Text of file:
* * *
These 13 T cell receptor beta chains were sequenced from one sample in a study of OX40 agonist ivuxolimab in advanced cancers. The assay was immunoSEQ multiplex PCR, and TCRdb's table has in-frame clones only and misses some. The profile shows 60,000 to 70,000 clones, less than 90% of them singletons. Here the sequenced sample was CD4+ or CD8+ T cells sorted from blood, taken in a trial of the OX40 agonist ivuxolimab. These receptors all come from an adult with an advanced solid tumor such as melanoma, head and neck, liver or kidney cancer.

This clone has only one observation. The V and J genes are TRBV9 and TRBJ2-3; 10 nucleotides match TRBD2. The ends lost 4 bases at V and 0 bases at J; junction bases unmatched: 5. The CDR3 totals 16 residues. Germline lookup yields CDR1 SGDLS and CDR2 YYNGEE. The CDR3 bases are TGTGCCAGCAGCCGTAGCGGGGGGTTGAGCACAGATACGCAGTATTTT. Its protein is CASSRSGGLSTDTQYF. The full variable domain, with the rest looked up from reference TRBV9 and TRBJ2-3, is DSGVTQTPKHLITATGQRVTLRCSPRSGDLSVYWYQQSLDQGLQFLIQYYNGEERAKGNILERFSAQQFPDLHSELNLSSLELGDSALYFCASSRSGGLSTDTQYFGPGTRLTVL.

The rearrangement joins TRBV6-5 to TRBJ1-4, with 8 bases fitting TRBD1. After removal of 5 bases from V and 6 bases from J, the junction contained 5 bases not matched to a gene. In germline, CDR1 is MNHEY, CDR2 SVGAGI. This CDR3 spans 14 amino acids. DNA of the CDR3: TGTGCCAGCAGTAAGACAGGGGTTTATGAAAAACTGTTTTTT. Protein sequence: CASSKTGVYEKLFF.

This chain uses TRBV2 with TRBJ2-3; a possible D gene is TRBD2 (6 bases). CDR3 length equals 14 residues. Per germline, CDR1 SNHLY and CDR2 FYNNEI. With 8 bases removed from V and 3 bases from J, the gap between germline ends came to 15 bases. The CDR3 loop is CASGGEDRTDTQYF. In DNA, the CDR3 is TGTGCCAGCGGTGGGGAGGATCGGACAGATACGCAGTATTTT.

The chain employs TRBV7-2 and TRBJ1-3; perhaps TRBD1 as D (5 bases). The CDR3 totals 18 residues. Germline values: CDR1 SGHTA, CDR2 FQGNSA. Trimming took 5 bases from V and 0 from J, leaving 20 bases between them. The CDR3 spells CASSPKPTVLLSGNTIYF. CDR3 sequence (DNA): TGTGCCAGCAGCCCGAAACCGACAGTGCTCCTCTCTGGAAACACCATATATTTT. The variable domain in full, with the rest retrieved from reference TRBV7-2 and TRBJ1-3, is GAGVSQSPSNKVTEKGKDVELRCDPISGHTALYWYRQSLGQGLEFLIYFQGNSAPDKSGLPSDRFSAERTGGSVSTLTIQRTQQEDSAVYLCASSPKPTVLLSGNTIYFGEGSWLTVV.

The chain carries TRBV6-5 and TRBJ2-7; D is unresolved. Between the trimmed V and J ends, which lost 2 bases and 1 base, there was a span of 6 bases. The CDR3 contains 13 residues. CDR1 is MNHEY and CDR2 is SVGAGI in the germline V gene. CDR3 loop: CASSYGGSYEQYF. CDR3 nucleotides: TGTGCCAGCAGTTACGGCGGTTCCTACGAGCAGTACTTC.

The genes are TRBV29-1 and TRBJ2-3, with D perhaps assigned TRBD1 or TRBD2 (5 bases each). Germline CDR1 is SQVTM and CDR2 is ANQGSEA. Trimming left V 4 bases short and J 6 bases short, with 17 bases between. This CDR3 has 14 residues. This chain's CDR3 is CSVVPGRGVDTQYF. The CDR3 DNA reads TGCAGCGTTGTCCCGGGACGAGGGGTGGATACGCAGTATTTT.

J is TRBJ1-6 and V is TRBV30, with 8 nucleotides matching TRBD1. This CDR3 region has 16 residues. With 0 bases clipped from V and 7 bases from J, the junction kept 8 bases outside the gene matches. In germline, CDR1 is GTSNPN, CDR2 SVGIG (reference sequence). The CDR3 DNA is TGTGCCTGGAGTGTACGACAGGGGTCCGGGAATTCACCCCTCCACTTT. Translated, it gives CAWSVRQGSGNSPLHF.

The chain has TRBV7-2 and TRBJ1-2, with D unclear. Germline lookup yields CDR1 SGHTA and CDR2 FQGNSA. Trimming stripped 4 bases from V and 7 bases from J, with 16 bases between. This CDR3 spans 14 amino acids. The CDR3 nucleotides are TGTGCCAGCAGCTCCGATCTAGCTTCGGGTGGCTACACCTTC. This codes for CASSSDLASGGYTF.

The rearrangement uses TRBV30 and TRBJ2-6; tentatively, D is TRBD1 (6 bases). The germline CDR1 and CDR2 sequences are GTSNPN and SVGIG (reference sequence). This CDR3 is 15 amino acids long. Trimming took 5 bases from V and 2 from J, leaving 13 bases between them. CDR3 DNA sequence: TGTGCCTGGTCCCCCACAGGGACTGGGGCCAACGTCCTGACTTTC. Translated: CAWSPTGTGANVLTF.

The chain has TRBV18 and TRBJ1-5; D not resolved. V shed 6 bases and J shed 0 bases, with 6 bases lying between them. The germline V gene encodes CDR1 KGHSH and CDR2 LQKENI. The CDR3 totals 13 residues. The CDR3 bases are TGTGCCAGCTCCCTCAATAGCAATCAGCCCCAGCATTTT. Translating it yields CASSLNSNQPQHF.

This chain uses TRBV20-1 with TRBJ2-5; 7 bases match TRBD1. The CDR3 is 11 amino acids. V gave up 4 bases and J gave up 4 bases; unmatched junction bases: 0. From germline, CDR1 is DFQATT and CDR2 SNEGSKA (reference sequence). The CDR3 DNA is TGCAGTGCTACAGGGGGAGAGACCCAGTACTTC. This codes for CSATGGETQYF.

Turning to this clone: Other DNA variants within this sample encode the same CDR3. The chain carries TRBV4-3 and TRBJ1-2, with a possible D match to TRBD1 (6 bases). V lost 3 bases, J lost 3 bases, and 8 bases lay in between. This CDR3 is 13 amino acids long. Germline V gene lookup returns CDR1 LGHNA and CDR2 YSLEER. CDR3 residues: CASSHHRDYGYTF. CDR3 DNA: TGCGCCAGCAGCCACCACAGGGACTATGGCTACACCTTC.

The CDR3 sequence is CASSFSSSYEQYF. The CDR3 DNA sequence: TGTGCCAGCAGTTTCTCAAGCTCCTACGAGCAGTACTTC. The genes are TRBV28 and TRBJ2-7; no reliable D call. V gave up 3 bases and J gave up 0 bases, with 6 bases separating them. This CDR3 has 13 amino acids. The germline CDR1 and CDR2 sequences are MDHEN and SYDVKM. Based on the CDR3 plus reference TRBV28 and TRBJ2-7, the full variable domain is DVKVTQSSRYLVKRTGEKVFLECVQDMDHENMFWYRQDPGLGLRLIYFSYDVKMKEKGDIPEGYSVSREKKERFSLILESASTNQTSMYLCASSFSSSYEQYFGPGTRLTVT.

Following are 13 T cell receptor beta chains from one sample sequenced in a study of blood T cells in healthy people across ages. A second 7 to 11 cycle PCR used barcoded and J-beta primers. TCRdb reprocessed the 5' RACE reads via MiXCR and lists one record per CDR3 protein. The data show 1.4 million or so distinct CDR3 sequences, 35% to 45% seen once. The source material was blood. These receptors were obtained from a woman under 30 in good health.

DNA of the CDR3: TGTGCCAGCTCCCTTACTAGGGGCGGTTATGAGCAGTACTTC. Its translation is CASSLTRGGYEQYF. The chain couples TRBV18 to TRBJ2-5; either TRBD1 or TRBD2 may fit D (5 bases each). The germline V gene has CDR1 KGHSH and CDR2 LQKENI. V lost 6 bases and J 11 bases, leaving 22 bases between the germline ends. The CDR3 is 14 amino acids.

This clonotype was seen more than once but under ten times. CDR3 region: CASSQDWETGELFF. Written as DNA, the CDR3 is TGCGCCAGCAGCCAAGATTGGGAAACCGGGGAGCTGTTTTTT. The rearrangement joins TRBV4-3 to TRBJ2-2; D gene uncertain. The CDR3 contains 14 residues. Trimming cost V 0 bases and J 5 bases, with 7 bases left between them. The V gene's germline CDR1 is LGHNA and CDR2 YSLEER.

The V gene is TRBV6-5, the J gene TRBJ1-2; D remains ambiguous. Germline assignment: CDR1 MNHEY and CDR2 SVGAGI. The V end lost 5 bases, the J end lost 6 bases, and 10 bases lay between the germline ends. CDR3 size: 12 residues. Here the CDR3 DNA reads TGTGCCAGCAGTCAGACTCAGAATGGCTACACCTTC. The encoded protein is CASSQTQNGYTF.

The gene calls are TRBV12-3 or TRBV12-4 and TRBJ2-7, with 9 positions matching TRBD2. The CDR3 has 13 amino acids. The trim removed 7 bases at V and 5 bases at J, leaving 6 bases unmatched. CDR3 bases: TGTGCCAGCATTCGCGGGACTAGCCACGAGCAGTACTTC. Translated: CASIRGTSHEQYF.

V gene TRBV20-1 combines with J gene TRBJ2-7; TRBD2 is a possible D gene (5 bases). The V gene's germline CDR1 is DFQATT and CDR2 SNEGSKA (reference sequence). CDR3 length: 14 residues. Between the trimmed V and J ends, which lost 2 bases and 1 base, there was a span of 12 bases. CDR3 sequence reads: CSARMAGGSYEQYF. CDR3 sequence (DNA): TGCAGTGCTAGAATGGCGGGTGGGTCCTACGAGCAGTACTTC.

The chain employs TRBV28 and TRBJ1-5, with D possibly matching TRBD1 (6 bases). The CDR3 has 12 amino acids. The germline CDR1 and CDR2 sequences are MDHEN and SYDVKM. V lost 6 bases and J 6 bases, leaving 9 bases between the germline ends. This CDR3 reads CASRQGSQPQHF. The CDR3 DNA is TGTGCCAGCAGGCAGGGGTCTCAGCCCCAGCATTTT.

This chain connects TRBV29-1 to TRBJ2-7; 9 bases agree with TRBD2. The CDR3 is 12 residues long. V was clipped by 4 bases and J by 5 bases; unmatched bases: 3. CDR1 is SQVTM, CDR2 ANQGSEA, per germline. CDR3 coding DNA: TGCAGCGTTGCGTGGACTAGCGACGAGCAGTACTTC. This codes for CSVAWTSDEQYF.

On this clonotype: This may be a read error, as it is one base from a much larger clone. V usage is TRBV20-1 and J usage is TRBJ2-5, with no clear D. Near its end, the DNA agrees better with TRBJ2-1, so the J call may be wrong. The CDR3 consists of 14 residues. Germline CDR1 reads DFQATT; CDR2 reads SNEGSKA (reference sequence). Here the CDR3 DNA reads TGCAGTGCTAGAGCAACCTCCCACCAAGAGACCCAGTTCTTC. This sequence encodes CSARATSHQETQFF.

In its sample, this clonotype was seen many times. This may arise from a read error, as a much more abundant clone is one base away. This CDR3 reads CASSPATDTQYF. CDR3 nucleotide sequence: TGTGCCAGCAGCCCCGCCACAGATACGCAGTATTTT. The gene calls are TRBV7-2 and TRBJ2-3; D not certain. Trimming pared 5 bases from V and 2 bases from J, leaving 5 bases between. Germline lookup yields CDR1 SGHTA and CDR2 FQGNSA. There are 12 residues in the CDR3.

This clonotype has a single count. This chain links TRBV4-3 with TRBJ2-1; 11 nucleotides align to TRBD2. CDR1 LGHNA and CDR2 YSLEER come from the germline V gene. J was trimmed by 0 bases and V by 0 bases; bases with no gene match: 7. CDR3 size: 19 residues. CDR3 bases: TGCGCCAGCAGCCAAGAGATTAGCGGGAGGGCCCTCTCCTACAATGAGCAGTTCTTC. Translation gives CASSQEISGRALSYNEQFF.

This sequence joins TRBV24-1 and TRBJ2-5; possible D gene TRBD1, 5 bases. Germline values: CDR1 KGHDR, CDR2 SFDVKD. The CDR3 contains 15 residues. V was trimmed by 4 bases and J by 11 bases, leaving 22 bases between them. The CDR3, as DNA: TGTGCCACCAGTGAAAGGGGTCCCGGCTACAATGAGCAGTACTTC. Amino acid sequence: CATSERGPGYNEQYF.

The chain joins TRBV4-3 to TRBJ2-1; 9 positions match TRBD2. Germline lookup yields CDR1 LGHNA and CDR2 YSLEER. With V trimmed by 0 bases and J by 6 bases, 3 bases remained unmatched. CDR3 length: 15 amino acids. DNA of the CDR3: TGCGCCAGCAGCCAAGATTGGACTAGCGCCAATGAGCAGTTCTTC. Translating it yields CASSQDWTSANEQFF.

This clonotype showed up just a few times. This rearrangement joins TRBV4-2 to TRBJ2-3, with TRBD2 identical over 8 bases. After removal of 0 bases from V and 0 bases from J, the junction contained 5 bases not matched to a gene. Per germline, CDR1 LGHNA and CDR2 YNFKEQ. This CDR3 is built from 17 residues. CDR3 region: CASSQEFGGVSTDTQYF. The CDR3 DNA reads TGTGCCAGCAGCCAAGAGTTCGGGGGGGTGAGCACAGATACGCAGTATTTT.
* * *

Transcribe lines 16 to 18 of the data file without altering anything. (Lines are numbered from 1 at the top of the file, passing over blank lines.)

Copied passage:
DNA of the CDR3: TGTGCCAGCTCCCTTACTAGGGGCGGTTATGAGCAGTACTTC. Its translation is CASSLTRGGYEQYF. The chain couples TRBV18 to TRBJ2-5; either TRBD1 or TRBD2 may fit D (5 bases each). The germline V gene has CDR1 KGHSH and CDR2 LQKENI. V lost 6 bases and J 11 bases, leaving 22 bases between the germline ends. The CDR3 is 14 amino acids.

This clonotype was seen more than once but under ten times. CDR3 region: CASSQDWETGELFF. Written as DNA, the CDR3 is TGCGCCAGCAGCCAAGATTGGGAAACCGGGGAGCTGTTTTTT. The rearrangement joins TRBV4-3 to TRBJ2-2; D gene uncertain. The CDR3 contains 14 residues. Trimming cost V 0 bases and J 5 bases, with 7 bases left between them. The V gene's germline CDR1 is LGHNA and CDR2 YSLEER.

The V gene is TRBV6-5, the J gene TRBJ1-2; D remains ambiguous. Germline assignment: CDR1 MNHEY and CDR2 SVGAGI. The V end lost 5 bases, the J end lost 6 bases, and 10 bases lay between the germline ends. CDR3 size: 12 residues. Here the CDR3 DNA reads TGTGCCAGCAGTCAGACTCAGAATGGCTACACCTTC. The encoded protein is CASSQTQNGYTF.